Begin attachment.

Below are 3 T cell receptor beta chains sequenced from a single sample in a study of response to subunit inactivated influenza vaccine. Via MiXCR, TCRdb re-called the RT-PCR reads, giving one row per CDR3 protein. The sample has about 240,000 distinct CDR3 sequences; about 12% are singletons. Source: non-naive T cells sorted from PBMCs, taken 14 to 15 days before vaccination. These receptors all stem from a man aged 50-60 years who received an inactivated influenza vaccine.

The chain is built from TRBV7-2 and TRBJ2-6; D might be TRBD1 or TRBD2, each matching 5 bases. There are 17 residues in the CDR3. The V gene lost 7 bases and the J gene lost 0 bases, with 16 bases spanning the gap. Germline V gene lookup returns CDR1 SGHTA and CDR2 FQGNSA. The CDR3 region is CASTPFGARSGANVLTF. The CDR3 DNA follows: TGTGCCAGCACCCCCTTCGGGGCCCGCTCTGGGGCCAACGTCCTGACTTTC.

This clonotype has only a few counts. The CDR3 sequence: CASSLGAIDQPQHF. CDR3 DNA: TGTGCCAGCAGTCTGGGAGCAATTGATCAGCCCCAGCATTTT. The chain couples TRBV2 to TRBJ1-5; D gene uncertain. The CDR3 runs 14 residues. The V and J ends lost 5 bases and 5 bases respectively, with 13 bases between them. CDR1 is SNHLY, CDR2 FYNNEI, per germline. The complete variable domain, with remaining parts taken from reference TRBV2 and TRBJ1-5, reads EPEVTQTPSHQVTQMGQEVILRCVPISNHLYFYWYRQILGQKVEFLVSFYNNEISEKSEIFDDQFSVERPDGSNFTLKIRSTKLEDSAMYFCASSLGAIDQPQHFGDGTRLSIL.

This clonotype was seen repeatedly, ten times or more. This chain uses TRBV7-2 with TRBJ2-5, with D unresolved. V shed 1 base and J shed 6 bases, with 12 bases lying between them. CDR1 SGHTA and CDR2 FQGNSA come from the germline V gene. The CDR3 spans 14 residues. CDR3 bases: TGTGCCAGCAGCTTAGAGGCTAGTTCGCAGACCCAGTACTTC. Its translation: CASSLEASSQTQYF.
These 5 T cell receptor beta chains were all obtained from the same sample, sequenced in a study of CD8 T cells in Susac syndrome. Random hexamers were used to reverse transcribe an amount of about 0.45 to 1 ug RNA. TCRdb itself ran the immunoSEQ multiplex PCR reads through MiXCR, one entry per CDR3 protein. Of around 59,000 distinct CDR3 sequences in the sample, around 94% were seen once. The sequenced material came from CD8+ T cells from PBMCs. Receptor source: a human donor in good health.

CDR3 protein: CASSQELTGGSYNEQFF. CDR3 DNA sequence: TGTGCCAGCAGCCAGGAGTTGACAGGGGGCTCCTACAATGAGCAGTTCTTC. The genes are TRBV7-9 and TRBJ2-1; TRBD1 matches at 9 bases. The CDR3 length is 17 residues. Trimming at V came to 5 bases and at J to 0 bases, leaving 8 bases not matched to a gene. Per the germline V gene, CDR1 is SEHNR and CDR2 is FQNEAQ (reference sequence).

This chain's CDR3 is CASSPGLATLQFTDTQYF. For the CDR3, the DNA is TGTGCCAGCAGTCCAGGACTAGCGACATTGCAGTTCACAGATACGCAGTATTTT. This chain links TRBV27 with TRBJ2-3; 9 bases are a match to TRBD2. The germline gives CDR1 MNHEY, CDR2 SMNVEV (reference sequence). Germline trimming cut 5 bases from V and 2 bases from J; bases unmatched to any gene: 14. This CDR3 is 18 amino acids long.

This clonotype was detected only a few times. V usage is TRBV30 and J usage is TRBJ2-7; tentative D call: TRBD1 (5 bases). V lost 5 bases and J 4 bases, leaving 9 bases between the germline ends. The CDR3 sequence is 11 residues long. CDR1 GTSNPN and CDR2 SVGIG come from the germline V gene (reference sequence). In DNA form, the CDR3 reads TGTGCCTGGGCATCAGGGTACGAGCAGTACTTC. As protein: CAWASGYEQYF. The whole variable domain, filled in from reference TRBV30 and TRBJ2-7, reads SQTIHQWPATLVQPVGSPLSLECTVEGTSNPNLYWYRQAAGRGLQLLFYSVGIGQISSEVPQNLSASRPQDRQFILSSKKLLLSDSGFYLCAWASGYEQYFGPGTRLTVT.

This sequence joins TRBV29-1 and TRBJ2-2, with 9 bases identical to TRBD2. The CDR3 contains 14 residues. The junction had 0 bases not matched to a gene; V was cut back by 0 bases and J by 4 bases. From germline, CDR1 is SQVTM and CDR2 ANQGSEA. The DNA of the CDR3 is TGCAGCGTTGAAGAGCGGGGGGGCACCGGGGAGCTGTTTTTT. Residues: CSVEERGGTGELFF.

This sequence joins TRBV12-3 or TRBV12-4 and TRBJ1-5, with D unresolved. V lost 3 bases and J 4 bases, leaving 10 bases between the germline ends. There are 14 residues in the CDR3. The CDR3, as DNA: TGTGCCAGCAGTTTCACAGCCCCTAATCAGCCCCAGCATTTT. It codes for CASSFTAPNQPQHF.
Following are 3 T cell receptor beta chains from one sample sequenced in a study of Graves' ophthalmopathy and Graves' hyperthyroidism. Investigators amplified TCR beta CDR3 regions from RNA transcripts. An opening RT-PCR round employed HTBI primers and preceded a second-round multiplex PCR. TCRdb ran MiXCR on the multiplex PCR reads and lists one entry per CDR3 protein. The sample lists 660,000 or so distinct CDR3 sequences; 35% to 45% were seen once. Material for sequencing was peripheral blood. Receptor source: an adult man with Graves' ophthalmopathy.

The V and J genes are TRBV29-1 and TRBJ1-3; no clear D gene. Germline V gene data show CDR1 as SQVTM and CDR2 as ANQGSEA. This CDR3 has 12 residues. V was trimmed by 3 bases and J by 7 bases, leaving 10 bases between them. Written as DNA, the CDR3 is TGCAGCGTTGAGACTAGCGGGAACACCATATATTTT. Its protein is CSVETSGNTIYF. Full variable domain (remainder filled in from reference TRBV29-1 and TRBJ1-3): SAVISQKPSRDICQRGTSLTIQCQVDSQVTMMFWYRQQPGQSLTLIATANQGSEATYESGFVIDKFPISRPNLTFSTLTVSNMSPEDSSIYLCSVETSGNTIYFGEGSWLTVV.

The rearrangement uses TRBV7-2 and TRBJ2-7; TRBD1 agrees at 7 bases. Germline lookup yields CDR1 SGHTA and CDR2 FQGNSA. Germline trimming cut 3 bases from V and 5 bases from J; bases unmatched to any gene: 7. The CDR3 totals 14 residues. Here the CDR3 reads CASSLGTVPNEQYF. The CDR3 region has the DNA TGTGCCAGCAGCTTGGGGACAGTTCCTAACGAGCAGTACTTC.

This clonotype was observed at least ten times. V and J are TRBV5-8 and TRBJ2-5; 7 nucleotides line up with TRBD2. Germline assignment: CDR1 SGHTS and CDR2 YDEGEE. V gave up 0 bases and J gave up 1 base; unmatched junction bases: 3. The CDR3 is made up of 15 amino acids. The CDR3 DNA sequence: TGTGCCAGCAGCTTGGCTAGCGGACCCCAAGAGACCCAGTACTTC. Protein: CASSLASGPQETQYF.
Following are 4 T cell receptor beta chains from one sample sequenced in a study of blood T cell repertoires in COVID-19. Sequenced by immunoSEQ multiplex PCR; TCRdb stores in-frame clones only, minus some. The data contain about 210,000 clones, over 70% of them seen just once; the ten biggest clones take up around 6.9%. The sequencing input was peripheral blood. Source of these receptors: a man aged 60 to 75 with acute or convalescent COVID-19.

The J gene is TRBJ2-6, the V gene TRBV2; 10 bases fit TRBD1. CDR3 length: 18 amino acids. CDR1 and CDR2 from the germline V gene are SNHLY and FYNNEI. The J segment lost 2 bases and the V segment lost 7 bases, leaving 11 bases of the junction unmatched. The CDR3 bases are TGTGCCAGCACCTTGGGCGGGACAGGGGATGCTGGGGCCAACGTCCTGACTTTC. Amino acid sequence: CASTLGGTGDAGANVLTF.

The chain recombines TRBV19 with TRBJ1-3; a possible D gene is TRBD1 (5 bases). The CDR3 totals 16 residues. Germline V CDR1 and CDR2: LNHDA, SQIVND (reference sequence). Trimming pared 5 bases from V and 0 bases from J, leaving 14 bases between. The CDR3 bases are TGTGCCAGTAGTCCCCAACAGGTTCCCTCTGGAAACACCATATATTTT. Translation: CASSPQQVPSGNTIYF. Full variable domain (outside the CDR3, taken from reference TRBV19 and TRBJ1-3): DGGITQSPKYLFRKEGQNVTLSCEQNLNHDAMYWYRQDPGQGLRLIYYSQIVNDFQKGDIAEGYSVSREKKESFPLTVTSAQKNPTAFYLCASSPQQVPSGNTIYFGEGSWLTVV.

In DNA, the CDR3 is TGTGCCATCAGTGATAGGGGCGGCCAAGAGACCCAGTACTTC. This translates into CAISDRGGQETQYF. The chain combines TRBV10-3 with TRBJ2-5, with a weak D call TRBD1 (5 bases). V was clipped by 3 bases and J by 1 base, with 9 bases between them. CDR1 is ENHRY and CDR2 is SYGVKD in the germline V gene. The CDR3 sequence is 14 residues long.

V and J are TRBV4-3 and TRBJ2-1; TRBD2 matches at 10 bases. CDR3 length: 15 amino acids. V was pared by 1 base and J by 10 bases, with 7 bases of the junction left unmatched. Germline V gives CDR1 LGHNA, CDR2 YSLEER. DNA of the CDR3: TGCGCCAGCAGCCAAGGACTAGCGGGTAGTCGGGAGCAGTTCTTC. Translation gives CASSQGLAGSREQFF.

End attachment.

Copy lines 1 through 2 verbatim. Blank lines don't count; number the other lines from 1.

Below are 3 T cell receptor beta chains sequenced from a single sample in a study of response to subunit inactivated influenza vaccine. Via MiXCR, TCRdb re-called the RT-PCR reads, giving one row per CDR3 protein. The sample has about 240,000 distinct CDR3 sequences; about 12% are singletons. Source: non-naive T cells sorted from PBMCs, taken 14 to 15 days before vaccination. These receptors all stem from a man aged 50-60 years who received an inactivated influenza vaccine.

The chain is built from TRBV7-2 and TRBJ2-6; D might be TRBD1 or TRBD2, each matching 5 bases. There are 17 residues in the CDR3. The V gene lost 7 bases and the J gene lost 0 bases, with 16 bases spanning the gap. Germline V gene lookup returns CDR1 SGHTA and CDR2 FQGNSA. The CDR3 region is CASTPFGARSGANVLTF. The CDR3 DNA follows: TGTGCCAGCACCCCCTTCGGGGCCCGCTCTGGGGCCAACGTCCTGACTTTC.